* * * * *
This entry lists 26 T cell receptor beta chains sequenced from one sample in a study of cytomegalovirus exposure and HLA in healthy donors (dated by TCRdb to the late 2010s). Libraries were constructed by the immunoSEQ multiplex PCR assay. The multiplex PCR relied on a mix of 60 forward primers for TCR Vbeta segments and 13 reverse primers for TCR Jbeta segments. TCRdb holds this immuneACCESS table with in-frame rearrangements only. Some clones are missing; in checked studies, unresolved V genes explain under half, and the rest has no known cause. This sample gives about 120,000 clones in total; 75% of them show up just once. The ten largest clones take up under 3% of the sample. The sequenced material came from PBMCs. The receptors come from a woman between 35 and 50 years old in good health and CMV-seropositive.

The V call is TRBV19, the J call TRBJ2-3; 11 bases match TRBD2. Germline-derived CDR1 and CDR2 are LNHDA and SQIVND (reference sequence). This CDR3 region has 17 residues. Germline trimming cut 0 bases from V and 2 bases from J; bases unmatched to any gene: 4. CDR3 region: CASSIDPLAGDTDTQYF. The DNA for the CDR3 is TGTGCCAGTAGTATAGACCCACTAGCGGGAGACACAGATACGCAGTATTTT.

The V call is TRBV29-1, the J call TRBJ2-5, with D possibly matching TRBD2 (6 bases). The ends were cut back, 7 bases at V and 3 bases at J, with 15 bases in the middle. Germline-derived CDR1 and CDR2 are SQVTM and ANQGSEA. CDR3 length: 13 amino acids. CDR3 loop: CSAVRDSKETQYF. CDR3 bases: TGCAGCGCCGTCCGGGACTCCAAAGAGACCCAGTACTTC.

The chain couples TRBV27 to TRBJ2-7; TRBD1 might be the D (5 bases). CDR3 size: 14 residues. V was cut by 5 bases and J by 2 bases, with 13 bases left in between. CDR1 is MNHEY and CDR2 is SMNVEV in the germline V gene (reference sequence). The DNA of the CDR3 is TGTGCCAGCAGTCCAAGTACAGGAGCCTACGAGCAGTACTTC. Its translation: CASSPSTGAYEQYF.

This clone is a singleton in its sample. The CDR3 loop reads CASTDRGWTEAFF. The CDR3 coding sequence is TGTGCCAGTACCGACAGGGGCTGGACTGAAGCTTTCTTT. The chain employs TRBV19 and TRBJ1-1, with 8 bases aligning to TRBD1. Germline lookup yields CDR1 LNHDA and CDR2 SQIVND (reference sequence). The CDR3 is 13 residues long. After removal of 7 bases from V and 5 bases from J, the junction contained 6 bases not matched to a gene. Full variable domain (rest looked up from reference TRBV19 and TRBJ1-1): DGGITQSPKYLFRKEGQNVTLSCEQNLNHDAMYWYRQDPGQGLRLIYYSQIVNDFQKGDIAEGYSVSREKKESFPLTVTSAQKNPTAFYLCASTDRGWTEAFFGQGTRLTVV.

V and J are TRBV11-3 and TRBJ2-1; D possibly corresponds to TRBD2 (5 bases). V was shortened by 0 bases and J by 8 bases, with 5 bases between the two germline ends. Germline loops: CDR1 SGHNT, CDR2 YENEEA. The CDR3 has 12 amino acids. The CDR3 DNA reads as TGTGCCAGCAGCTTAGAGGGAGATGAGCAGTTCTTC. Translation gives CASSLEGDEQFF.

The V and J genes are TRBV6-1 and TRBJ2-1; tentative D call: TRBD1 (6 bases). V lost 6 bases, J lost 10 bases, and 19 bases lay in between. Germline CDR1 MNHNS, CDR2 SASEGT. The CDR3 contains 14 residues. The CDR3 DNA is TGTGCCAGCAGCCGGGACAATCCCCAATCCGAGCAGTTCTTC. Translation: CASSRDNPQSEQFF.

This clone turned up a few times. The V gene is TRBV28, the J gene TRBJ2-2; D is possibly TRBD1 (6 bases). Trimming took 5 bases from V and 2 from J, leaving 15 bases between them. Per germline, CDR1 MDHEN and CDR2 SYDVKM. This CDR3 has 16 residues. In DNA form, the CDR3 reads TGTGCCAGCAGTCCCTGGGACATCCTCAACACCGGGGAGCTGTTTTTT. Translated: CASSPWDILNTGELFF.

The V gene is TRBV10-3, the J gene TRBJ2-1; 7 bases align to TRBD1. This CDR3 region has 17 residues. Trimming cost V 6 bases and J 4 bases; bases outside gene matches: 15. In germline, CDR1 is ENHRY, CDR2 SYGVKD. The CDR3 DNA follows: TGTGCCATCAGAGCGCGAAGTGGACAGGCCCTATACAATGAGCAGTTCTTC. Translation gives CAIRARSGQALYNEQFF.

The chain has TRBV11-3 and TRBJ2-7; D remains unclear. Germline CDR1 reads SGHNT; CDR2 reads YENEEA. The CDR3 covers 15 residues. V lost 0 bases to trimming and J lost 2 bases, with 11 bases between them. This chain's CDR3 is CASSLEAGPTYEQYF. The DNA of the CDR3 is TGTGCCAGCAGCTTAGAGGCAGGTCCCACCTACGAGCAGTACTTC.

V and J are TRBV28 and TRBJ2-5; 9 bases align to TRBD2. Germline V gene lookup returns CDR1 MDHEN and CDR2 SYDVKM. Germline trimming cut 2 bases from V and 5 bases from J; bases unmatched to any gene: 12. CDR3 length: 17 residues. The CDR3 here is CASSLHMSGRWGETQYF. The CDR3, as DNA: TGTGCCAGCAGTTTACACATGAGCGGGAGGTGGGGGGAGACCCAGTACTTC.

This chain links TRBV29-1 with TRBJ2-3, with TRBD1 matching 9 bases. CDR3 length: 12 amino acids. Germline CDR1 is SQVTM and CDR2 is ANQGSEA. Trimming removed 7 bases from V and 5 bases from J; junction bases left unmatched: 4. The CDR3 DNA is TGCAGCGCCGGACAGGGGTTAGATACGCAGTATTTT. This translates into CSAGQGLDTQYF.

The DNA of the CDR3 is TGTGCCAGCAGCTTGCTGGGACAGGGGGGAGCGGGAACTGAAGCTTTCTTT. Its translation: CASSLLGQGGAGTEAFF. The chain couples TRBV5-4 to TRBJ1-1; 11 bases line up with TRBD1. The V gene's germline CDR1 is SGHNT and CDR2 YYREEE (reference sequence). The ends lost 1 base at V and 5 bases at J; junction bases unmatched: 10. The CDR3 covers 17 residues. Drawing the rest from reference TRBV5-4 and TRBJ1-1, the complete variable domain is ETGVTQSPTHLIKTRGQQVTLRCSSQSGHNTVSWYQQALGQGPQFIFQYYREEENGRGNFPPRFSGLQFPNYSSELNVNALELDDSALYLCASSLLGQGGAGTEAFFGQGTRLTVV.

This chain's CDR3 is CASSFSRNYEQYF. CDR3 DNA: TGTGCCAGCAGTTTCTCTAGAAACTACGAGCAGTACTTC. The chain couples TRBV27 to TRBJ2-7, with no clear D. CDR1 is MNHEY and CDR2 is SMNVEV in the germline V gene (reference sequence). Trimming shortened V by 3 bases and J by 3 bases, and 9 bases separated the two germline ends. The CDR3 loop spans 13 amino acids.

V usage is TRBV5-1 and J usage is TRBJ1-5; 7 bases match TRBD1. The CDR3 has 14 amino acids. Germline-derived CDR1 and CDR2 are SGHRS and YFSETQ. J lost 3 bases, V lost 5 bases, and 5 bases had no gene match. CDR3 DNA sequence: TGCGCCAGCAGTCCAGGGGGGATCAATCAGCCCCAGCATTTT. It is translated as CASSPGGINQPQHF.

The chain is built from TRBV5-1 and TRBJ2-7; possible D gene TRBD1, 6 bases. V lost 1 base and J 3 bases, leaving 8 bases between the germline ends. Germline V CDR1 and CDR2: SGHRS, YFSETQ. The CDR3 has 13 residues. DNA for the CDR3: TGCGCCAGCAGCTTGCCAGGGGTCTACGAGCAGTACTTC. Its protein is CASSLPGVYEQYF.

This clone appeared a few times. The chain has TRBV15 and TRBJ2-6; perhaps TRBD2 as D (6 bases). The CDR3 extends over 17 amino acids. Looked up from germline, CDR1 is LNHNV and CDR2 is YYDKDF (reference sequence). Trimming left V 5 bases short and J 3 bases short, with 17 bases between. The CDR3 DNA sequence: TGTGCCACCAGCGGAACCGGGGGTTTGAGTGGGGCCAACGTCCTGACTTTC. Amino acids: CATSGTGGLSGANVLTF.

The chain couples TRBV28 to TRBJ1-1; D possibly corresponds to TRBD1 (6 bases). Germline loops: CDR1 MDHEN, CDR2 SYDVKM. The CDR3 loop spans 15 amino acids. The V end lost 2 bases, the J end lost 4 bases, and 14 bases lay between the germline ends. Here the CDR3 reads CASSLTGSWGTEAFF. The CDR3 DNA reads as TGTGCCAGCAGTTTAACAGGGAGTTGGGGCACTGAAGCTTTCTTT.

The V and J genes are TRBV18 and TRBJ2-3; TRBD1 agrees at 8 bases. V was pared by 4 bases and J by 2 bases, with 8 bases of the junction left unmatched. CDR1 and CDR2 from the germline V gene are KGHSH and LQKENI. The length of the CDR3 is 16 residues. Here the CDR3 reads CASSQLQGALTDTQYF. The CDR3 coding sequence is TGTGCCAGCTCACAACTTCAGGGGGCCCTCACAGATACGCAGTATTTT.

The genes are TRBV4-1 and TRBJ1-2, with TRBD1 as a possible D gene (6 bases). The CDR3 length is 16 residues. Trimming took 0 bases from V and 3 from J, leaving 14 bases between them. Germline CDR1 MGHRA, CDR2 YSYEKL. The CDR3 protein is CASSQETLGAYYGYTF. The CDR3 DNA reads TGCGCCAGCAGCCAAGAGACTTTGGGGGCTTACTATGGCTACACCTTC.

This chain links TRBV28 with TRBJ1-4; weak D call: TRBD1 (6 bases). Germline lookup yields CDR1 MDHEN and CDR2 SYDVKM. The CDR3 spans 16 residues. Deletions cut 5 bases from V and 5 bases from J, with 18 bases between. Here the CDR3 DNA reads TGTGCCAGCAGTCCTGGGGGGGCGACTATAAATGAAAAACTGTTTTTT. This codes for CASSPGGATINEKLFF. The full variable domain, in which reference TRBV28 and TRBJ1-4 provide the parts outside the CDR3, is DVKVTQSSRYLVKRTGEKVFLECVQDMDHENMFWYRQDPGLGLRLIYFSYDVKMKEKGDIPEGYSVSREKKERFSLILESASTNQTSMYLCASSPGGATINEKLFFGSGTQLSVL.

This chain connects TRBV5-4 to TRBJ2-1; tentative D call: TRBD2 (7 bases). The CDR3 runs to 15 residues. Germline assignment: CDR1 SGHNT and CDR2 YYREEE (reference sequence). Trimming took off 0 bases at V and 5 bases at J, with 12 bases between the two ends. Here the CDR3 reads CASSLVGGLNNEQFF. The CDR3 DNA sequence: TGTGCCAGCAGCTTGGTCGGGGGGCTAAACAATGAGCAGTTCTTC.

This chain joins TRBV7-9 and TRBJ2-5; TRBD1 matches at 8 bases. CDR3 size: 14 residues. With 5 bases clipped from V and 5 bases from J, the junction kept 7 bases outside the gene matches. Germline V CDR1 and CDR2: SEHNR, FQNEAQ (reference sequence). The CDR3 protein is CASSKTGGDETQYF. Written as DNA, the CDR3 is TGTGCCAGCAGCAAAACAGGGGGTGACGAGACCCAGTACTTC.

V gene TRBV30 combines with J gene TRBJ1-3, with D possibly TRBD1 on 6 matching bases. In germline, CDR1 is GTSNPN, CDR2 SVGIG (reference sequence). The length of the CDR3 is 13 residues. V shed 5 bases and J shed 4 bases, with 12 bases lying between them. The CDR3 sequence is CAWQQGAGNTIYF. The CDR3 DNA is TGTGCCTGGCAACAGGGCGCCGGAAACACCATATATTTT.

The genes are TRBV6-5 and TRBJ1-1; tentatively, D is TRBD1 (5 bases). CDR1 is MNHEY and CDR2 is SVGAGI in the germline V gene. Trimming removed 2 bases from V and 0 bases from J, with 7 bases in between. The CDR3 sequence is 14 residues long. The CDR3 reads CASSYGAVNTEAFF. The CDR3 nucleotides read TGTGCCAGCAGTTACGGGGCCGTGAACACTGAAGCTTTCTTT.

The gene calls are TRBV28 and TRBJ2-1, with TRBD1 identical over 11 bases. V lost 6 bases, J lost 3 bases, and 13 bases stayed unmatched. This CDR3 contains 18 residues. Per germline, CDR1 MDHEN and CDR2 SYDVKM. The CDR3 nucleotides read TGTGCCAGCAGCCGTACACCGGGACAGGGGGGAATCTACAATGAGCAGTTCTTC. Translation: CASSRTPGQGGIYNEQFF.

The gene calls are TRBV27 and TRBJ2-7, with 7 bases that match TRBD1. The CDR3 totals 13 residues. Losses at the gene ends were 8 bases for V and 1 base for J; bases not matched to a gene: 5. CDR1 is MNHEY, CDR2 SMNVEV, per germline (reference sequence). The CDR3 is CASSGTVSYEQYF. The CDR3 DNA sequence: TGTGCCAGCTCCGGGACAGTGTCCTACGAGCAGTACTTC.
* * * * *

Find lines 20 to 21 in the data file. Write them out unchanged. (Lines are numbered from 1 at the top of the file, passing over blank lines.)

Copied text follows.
The genes are TRBV4-1 and TRBJ1-2, with TRBD1 as a possible D gene (6 bases). The CDR3 length is 16 residues. Trimming took 0 bases from V and 3 from J, leaving 14 bases between them. Germline CDR1 MGHRA, CDR2 YSYEKL. The CDR3 protein is CASSQETLGAYYGYTF. The CDR3 DNA reads TGCGCCAGCAGCCAAGAGACTTTGGGGGCTTACTATGGCTACACCTTC.

This chain links TRBV28 with TRBJ1-4; weak D call: TRBD1 (6 bases). Germline lookup yields CDR1 MDHEN and CDR2 SYDVKM. The CDR3 spans 16 residues. Deletions cut 5 bases from V and 5 bases from J, with 18 bases between. Here the CDR3 DNA reads TGTGCCAGCAGTCCTGGGGGGGCGACTATAAATGAAAAACTGTTTTTT. This codes for CASSPGGATINEKLFF. The full variable domain, in which reference TRBV28 and TRBJ1-4 provide the parts outside the CDR3, is DVKVTQSSRYLVKRTGEKVFLECVQDMDHENMFWYRQDPGLGLRLIYFSYDVKMKEKGDIPEGYSVSREKKERFSLILESASTNQTSMYLCASSPGGATINEKLFFGSGTQLSVL.